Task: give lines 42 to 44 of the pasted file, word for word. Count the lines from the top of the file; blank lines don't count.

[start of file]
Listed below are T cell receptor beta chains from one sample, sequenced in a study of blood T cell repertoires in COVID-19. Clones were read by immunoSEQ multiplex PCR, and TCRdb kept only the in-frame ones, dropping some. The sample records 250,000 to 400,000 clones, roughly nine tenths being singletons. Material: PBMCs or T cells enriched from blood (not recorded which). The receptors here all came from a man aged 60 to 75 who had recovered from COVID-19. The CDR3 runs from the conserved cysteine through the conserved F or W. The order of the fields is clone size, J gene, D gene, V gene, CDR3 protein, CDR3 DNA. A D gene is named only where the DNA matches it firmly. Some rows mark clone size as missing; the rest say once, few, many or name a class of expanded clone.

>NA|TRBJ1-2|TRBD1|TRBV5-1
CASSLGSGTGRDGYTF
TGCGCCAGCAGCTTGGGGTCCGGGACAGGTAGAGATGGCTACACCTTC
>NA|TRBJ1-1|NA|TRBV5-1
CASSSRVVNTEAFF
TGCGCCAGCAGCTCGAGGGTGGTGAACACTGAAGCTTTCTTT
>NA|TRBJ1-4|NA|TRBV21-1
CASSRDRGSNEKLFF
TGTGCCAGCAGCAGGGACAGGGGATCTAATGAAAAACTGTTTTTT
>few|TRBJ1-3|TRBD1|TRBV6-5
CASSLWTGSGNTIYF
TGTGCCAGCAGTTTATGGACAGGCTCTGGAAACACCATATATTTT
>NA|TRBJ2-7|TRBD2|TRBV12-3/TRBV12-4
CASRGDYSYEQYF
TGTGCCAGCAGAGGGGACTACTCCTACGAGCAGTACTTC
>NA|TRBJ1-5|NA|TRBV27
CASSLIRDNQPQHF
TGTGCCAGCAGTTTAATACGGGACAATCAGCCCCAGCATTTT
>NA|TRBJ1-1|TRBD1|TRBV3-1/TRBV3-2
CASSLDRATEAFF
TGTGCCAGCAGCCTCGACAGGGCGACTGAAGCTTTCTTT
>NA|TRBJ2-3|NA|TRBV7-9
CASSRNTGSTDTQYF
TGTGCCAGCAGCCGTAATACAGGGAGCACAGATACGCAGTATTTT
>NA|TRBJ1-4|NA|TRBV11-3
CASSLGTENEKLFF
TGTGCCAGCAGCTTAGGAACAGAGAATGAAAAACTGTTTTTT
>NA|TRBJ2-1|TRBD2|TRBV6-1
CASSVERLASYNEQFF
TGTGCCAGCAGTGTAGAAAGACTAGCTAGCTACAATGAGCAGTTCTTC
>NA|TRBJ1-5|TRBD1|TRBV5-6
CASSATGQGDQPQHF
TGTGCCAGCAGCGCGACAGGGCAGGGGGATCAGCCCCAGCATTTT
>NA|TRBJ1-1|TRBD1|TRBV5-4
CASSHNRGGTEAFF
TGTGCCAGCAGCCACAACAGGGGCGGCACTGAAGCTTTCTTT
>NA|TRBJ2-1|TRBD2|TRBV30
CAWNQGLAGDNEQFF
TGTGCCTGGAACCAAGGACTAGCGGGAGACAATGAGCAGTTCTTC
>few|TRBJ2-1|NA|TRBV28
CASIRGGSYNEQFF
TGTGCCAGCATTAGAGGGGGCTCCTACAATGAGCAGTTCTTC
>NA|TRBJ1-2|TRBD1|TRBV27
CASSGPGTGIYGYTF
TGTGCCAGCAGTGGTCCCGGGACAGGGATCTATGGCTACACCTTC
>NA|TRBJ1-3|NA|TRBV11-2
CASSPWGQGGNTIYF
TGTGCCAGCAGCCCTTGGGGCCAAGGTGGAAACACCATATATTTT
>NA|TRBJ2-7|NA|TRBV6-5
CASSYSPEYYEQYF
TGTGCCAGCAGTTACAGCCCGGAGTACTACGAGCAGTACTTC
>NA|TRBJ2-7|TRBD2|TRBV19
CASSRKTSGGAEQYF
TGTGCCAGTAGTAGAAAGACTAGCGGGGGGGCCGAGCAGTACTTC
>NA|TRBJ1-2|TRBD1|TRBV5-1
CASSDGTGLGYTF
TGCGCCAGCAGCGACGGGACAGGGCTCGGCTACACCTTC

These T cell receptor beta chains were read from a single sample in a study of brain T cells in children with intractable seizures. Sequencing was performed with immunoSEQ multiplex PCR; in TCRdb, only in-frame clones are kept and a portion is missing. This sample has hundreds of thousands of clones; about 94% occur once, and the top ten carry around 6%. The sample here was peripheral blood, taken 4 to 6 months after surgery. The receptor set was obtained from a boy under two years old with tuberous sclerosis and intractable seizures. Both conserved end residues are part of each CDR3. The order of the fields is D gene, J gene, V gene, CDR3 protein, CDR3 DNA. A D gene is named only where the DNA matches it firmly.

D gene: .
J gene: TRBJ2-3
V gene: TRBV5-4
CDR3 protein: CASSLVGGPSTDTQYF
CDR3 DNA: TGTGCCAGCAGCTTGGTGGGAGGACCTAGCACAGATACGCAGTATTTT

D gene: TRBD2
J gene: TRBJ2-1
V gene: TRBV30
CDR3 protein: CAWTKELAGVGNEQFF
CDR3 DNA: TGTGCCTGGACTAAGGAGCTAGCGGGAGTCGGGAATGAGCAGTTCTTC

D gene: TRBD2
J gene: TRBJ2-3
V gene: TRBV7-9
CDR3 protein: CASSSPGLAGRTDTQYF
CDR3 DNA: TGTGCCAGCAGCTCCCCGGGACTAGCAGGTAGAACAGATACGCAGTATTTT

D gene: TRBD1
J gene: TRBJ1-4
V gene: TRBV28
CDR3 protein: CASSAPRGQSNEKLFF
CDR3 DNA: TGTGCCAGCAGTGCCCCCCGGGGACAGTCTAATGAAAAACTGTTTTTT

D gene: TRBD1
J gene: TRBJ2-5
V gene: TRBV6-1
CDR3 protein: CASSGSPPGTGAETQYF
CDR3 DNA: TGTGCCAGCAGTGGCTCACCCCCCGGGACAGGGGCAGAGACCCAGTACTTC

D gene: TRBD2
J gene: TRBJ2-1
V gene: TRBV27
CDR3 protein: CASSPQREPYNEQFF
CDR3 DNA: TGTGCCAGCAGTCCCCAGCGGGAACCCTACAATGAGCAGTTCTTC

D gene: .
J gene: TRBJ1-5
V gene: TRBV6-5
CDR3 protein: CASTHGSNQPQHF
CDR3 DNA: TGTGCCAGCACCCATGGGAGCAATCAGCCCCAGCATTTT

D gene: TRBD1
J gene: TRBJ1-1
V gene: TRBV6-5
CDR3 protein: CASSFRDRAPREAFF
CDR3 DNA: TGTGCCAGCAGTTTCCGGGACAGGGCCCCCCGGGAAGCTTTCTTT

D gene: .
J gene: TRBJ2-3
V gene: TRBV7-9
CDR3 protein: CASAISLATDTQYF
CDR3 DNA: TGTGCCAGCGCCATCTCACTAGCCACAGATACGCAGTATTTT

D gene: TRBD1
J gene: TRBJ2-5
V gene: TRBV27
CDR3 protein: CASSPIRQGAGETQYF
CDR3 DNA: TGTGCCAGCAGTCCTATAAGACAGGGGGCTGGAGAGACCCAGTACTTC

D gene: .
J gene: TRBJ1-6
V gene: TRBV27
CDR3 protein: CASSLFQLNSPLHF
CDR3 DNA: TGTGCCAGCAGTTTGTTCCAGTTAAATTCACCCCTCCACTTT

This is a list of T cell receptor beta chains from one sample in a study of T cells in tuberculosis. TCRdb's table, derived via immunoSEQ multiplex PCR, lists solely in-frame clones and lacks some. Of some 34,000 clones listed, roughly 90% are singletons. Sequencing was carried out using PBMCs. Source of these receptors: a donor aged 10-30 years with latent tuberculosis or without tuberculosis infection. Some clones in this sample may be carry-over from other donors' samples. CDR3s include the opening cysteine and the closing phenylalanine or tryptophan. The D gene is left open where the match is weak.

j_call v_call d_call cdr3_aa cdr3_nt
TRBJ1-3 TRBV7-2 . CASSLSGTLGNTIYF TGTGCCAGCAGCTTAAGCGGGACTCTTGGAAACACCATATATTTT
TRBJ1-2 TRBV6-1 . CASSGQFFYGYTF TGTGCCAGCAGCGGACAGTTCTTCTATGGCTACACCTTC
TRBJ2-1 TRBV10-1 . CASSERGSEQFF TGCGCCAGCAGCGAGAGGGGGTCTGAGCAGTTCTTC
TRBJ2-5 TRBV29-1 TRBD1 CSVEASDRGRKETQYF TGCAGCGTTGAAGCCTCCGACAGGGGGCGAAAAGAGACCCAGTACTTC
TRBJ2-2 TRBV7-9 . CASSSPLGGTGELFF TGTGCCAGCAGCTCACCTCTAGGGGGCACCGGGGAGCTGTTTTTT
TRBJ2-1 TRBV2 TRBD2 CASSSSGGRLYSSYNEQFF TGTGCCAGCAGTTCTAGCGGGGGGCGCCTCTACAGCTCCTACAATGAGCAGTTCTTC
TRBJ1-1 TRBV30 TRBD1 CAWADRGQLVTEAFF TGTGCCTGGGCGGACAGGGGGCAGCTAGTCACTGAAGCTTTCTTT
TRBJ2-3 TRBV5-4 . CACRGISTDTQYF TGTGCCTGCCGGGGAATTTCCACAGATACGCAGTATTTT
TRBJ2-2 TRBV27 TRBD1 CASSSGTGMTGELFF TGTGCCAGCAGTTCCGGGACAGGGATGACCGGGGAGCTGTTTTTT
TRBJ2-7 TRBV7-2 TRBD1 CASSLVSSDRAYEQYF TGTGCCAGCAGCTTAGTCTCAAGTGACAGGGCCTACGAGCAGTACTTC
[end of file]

CASIRGGSYNEQFF
TGTGCCAGCATTAGAGGGGGCTCCTACAATGAGCAGTTCTTC
>NA|TRBJ1-2|TRBD1|TRBV27